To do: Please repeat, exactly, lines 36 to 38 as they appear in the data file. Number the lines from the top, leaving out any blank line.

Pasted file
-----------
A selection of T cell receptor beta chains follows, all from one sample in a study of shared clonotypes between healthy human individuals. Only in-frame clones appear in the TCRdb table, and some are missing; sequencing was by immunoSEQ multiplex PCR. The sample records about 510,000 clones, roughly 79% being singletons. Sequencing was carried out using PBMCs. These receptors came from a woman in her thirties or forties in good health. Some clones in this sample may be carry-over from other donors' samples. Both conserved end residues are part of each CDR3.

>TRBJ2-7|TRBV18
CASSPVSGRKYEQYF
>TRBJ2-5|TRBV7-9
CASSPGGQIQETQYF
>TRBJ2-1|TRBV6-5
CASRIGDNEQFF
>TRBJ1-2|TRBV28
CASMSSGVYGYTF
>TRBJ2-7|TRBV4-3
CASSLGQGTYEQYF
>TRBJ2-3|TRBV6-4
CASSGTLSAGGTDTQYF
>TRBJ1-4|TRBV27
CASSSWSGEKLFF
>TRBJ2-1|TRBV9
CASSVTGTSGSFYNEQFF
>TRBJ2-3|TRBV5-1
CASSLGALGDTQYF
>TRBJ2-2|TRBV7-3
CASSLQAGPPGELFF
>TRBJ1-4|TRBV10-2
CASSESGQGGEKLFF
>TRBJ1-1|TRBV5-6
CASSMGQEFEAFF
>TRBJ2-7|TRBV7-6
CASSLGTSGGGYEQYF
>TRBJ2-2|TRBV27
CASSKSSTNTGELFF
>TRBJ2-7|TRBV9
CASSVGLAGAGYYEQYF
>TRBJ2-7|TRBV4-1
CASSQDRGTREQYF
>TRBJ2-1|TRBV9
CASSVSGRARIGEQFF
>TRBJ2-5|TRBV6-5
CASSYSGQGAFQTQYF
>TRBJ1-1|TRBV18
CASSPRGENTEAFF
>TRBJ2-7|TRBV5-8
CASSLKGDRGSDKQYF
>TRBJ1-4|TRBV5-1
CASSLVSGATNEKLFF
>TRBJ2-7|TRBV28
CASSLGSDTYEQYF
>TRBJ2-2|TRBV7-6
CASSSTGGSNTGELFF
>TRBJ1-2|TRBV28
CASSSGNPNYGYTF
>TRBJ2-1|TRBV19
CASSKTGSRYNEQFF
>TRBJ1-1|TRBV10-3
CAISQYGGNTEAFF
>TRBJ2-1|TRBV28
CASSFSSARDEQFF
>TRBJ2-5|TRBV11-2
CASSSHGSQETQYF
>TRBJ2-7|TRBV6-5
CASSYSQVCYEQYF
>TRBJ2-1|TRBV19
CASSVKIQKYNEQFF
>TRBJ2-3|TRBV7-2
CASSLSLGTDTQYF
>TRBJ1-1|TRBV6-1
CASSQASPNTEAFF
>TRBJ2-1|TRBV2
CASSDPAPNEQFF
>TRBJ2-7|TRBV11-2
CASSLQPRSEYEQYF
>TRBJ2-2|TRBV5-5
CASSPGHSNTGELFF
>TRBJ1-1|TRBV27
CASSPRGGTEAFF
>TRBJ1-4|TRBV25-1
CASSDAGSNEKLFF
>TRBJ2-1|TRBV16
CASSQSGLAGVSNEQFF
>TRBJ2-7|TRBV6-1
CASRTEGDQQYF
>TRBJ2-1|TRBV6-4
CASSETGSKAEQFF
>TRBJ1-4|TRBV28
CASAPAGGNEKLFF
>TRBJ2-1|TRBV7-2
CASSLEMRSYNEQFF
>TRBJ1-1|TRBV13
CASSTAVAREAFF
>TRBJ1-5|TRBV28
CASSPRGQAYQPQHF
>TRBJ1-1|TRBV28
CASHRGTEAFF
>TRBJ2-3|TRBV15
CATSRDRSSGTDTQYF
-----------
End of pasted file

>TRBJ2-5|TRBV6-5
CASSYSGQGAFQTQYF
>TRBJ1-1|TRBV18